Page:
Athletes support special fundraiser

Varsity athletes raise over $8000 for Special Olympics at motionball fundraiser

Queen’s motionball brought over 120 varsity athletes to the PEC.
Queen’s motionball brought over 120 varsity athletes to the PEC.
Sara Fischer (left) and Chris Szymus (right) are the co-chairs of Queen’s motionball.
Sara Fischer (left) and Chris Szymus (right) are the co-chairs of Queen’s motionball.

As Chris Szymus watched a pick-up basketball game between varsity athletes, students and Special Olympians in the PEC last weekend, he couldn’t help but crack a smile. 

The game was a part of the third annual Varsity Marathon of Sport, a day-long sporting event hosted by the Queen’s chapter of motionball Canada — a non-for-profit organization that helps build awareness and raise money for the Special Olympics Canada Foundation. At the end of the day, the event helped raise over $8,000. 

For Szymus, co-chair of Queen’s motionball, the event hits home. His older brother Greg — who has autism — has been a Special Olympian for over 15 years. For as long as Chris could remember, he went to his brother’s games and practices.

Whether they’re going to watch the local Mississauga Steelheads, going on walks or at a Special Olympics event, Chris said his big brother has had a lasting impact on him.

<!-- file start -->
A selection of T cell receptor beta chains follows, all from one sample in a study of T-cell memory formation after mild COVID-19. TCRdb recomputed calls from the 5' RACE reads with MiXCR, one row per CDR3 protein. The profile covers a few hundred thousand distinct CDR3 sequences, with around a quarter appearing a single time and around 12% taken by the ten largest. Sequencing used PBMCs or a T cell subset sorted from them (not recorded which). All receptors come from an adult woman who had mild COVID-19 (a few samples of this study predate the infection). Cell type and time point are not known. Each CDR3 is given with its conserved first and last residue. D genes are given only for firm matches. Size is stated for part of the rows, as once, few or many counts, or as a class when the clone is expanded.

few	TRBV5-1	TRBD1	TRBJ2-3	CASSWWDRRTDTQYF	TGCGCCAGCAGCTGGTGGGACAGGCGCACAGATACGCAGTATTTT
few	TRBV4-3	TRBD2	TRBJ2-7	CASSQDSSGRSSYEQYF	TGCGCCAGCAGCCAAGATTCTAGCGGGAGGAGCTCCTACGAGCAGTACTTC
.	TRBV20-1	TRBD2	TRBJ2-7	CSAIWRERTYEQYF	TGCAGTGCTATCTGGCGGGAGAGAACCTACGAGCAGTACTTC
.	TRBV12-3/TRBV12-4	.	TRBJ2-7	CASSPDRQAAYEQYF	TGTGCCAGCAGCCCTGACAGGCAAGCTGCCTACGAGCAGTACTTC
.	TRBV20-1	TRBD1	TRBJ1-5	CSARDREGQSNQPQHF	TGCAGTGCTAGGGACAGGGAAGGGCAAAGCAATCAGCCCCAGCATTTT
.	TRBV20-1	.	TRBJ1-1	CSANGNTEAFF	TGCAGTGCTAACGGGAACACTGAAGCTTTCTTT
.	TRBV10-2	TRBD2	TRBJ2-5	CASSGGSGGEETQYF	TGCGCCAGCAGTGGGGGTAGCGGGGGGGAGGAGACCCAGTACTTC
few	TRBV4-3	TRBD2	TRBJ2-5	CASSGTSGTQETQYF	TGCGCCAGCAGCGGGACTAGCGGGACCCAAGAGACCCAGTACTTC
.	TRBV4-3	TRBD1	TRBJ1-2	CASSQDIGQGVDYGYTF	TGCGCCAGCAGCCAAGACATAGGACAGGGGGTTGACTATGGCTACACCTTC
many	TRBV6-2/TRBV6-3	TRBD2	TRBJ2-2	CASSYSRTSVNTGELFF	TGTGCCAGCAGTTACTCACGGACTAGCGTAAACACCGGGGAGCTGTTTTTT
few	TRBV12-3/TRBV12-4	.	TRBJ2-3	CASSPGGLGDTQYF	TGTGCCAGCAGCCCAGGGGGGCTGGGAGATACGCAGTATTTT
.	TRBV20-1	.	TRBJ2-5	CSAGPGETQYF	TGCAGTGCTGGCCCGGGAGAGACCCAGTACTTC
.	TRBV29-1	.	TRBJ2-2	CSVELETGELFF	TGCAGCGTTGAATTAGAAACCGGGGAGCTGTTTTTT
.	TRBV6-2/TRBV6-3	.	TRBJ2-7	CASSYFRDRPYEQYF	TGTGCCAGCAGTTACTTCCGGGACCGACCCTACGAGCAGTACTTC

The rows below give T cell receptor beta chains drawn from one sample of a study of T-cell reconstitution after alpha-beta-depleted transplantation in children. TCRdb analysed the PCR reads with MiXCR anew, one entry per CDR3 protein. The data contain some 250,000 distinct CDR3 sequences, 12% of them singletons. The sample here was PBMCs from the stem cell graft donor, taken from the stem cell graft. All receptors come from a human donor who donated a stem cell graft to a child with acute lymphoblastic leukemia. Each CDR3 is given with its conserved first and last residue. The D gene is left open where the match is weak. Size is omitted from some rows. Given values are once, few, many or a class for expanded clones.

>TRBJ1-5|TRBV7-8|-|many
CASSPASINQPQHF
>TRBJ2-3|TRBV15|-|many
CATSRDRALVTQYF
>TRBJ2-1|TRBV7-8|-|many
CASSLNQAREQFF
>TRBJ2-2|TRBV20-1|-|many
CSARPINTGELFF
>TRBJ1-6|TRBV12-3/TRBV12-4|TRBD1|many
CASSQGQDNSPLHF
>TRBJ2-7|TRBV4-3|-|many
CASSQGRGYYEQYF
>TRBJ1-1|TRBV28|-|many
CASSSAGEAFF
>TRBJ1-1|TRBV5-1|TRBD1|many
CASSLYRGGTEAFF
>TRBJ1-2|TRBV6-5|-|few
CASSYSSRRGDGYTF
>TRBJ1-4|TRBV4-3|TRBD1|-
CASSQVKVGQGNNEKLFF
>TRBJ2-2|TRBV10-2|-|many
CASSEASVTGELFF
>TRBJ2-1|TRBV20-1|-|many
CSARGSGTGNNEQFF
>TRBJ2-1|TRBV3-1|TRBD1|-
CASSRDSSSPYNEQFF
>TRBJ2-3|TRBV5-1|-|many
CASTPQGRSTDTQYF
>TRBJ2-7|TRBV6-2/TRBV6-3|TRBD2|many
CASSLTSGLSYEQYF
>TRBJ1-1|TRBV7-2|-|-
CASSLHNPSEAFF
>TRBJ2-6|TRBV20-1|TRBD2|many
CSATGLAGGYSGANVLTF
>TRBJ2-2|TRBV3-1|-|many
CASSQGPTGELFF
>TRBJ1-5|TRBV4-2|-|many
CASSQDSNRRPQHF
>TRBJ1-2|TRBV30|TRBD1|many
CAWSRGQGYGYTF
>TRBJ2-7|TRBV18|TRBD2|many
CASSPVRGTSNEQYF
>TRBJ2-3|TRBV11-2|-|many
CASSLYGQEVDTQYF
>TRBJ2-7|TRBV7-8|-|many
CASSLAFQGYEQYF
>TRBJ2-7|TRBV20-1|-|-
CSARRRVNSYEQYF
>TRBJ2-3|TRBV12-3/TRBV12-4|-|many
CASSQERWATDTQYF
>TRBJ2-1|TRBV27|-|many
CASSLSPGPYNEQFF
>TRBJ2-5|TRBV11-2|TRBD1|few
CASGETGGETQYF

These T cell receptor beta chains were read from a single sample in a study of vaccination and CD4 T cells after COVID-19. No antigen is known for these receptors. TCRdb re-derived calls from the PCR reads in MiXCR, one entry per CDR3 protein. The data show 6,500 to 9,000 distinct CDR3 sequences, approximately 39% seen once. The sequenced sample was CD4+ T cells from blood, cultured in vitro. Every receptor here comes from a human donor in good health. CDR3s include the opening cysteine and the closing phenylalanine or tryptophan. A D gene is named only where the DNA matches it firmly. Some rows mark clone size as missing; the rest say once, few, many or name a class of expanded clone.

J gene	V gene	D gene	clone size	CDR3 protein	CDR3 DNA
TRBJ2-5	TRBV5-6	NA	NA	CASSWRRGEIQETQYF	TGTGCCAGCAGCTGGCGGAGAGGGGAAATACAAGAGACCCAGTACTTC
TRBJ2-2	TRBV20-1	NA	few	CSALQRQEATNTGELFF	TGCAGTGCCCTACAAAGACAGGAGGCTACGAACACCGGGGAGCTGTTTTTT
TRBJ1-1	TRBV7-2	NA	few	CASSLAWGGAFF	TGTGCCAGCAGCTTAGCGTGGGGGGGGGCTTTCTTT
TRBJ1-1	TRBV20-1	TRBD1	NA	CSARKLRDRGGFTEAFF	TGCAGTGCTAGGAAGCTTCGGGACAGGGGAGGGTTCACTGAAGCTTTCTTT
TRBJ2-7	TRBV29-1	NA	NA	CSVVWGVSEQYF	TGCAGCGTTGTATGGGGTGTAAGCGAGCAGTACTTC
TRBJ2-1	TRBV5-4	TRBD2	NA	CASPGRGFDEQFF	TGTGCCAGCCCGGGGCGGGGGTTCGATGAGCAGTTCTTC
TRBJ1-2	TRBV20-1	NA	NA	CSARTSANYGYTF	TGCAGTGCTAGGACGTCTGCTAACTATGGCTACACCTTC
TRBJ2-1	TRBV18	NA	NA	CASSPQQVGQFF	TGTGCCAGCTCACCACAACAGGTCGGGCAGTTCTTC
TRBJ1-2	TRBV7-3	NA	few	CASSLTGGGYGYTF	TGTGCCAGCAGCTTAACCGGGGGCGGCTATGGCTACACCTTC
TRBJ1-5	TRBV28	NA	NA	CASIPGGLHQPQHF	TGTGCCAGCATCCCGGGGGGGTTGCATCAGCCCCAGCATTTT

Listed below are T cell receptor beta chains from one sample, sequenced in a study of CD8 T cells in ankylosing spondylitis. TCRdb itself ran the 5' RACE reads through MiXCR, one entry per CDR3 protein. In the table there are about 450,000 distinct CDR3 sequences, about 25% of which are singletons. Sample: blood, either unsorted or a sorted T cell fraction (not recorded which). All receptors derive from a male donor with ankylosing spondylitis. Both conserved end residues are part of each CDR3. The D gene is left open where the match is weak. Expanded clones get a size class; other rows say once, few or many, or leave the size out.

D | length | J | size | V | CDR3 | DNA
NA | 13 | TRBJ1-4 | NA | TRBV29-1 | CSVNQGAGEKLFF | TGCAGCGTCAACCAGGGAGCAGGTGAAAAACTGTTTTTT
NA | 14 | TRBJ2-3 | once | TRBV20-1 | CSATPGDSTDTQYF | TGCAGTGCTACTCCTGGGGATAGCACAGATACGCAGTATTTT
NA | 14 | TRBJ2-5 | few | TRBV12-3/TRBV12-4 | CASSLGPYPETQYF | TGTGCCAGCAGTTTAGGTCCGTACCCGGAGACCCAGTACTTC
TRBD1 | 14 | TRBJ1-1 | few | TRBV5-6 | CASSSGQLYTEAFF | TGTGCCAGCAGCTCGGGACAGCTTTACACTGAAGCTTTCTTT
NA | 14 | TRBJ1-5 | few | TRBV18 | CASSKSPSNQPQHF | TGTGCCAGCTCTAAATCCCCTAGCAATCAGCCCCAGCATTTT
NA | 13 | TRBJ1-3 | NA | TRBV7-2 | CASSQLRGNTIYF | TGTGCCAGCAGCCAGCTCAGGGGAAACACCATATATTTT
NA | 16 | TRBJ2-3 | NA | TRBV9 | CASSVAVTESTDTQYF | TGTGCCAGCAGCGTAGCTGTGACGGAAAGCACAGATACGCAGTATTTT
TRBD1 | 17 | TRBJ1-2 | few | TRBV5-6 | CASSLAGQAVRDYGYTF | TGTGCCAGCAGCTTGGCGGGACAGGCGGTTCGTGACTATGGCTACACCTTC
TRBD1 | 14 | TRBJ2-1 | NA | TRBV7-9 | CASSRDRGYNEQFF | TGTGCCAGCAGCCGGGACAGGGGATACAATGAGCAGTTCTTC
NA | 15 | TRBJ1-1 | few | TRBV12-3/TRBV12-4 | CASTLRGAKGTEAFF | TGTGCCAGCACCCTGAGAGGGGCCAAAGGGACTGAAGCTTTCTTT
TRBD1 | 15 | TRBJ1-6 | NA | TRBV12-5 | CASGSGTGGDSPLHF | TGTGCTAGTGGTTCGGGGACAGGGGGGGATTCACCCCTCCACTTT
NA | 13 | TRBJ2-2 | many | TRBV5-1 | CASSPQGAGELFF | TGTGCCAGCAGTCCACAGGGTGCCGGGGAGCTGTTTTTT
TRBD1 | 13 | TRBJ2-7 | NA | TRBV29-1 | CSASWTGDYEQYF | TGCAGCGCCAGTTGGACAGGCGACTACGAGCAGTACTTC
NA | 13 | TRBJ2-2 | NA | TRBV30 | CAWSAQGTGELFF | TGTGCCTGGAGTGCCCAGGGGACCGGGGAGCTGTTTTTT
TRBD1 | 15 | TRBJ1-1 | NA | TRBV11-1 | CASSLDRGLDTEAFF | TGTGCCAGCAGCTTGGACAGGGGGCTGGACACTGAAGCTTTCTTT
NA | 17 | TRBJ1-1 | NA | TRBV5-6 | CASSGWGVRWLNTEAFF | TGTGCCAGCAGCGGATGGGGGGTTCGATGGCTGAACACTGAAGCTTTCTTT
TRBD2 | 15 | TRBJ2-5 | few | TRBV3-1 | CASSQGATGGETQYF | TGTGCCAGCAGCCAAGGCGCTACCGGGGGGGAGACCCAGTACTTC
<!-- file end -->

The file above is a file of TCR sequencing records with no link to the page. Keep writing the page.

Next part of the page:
“He has taught me to really take a chance to learn and get to know that, deep down, anyone is capable of doing the same thing. They just have different ways of going about it,” he said.

Throughout the day, the 14 teams played floor hockey, soccer-baseball, basketball and soccer — all sports the Szymus brothers played together growing up. When Chris sees these athletes playing and having fun, it reminds him of playing catch in the backyard with his brother.

“I get a feeling that there is so much more to life,” he said. “You don’t know what happiness is until you see the expression on their faces, and how something so simple as sport can be so meaningful to someone.”

While there might only be two Special Olympians per team, Szymus said they were the stars of the day.

“We want people to play equal, but at the end of the day our Special Olympic athletes are celebrities.”


The Varsity Marathon isn’t the only way students have gotten involved this year.

In January, the student-run organization was involved along with motionball’s national campaign: Yellowcard Day. The campaign aims to end the use of  offensive language against people with intellecutal disabilities in everyday life.

For motionball co-chair Sara Fischer, the growing popularity of the Varsity Marathon shows that young people do care.

“Many people our age have grown up loving sport, participating in sport, and I think that there is a common belief that everyone should have the right to participate,” Fischer said.

A large portion of support Queen’s motionball has received is from the varsity athletes.

After motionball pitched them the idea of coming to the event, more than 12 teams were interested in helping out.

“Getting them involved was very easy as they seem to always be looking for ways to give back,” Fischer said.

For second-year rower Tory Pearson, participating in the Varsity Marathon of Sport reminded her of what makes sport so great.

“I think that it exemplifies the love of sports in general,” Pearson said. “It doesn’t matter what you do, as long as you want to have fun and better yourself that’s really important.”

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